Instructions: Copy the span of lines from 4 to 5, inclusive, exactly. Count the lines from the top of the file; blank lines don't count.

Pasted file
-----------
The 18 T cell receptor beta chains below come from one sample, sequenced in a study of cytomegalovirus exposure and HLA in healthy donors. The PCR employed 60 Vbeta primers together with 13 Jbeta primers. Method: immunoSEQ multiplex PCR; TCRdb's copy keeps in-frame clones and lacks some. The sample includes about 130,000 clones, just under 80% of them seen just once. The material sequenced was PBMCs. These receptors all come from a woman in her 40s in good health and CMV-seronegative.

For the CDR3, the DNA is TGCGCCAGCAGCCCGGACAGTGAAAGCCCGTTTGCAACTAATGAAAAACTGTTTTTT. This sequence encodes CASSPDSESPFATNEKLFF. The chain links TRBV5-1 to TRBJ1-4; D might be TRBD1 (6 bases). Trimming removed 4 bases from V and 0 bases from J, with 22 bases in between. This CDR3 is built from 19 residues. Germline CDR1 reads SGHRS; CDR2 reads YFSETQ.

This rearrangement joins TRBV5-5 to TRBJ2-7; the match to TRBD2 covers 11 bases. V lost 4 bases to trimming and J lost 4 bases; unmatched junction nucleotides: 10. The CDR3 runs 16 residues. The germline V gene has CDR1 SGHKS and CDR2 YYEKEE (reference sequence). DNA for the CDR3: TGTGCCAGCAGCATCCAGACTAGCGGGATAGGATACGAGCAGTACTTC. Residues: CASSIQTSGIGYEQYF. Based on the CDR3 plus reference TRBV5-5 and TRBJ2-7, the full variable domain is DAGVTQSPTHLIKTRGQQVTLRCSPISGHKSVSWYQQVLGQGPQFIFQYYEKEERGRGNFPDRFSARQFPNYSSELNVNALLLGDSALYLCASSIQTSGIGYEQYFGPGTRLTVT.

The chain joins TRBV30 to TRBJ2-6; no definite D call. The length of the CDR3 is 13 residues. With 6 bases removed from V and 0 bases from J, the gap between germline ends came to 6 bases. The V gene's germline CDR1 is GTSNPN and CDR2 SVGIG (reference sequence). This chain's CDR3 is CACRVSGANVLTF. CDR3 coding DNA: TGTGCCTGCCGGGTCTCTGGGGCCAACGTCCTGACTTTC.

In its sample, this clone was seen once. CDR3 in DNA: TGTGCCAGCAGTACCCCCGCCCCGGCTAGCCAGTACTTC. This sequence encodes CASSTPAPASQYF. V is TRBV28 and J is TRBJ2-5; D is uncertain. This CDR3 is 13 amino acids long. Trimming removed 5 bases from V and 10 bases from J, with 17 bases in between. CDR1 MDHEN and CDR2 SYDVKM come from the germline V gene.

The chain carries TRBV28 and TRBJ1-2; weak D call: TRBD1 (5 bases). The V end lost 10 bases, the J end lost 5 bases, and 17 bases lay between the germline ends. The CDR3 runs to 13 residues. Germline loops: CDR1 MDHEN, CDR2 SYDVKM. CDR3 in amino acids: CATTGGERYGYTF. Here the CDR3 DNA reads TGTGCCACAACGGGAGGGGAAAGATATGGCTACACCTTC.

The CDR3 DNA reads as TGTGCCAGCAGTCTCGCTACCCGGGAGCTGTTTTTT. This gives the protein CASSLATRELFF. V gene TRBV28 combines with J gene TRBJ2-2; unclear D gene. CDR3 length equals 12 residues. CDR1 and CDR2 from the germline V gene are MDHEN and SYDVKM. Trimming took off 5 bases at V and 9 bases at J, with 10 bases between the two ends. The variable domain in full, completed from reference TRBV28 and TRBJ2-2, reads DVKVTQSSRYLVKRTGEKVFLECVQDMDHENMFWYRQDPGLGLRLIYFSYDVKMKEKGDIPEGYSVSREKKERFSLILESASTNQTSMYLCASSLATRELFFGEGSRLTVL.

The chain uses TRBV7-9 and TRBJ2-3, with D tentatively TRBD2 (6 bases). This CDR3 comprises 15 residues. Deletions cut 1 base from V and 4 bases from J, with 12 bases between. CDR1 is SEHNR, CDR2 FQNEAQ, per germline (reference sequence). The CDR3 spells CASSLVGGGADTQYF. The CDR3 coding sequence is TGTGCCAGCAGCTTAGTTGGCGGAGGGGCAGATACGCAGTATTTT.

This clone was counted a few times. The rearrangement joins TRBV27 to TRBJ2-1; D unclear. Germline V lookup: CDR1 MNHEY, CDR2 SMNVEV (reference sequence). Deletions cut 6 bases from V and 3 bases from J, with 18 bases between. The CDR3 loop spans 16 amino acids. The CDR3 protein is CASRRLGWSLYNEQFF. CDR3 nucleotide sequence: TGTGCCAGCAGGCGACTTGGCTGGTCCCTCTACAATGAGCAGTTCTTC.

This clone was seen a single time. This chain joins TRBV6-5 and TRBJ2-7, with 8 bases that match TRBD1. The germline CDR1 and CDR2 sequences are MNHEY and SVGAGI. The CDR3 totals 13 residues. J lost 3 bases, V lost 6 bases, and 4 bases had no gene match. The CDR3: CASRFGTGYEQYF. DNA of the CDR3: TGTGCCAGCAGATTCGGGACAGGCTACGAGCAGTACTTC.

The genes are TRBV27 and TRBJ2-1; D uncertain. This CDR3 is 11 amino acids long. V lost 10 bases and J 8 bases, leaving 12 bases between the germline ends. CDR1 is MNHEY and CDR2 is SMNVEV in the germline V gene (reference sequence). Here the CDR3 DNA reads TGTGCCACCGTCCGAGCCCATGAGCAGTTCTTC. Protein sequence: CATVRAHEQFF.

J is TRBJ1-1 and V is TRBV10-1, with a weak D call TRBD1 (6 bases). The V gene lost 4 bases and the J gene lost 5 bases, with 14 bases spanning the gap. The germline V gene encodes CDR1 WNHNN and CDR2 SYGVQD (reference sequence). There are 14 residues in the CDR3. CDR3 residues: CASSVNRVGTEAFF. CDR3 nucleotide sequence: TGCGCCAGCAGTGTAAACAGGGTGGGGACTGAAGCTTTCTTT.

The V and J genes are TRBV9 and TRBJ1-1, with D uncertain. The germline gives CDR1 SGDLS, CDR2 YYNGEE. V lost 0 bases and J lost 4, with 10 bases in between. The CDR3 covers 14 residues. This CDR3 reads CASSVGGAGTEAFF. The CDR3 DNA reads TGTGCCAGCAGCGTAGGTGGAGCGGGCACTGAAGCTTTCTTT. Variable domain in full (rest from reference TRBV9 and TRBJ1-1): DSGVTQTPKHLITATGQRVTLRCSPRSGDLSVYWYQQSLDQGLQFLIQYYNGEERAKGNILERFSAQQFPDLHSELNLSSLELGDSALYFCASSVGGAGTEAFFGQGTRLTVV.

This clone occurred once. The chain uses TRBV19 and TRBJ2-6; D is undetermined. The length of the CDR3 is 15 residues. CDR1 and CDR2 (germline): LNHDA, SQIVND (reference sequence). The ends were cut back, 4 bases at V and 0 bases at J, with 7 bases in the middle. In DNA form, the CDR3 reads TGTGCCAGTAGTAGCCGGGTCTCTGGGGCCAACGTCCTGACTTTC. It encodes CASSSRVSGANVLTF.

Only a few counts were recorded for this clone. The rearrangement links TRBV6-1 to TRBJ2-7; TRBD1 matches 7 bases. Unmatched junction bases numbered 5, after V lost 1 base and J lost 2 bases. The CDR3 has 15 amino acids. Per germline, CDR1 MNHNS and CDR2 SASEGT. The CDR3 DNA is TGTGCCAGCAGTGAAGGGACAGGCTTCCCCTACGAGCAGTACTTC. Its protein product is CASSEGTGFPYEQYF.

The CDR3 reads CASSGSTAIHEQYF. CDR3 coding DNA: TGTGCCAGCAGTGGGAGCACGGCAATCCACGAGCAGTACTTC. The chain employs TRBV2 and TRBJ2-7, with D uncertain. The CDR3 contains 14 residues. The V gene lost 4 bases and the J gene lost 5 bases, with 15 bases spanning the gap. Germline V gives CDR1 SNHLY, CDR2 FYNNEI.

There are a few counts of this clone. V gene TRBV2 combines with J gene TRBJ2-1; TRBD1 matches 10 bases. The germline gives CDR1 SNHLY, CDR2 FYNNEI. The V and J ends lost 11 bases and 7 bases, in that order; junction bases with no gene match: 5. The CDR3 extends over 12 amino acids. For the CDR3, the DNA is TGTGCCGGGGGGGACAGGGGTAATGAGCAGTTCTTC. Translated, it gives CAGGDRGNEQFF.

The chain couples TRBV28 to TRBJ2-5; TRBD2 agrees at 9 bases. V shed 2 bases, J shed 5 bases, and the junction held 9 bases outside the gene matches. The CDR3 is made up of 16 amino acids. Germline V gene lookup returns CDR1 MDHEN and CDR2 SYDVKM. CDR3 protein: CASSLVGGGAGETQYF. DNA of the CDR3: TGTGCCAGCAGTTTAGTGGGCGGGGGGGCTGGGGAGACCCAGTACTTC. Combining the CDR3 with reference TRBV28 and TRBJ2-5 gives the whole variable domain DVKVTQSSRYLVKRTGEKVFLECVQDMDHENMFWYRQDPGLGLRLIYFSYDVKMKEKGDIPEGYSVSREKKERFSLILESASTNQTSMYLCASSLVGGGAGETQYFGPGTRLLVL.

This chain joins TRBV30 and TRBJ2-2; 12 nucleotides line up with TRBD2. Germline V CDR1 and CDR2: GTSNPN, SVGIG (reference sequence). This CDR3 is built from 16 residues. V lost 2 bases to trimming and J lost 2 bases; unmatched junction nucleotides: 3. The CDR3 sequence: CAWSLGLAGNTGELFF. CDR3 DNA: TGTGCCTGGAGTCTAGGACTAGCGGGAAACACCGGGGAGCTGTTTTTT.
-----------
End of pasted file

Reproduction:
The chain joins TRBV30 to TRBJ2-6; no definite D call. The length of the CDR3 is 13 residues. With 6 bases removed from V and 0 bases from J, the gap between germline ends came to 6 bases. The V gene's germline CDR1 is GTSNPN and CDR2 SVGIG (reference sequence). This chain's CDR3 is CACRVSGANVLTF. CDR3 coding DNA: TGTGCCTGCCGGGTCTCTGGGGCCAACGTCCTGACTTTC.

In its sample, this clone was seen once. CDR3 in DNA: TGTGCCAGCAGTACCCCCGCCCCGGCTAGCCAGTACTTC. This sequence encodes CASSTPAPASQYF. V is TRBV28 and J is TRBJ2-5; D is uncertain. This CDR3 is 13 amino acids long. Trimming removed 5 bases from V and 10 bases from J, with 17 bases in between. CDR1 MDHEN and CDR2 SYDVKM come from the germline V gene.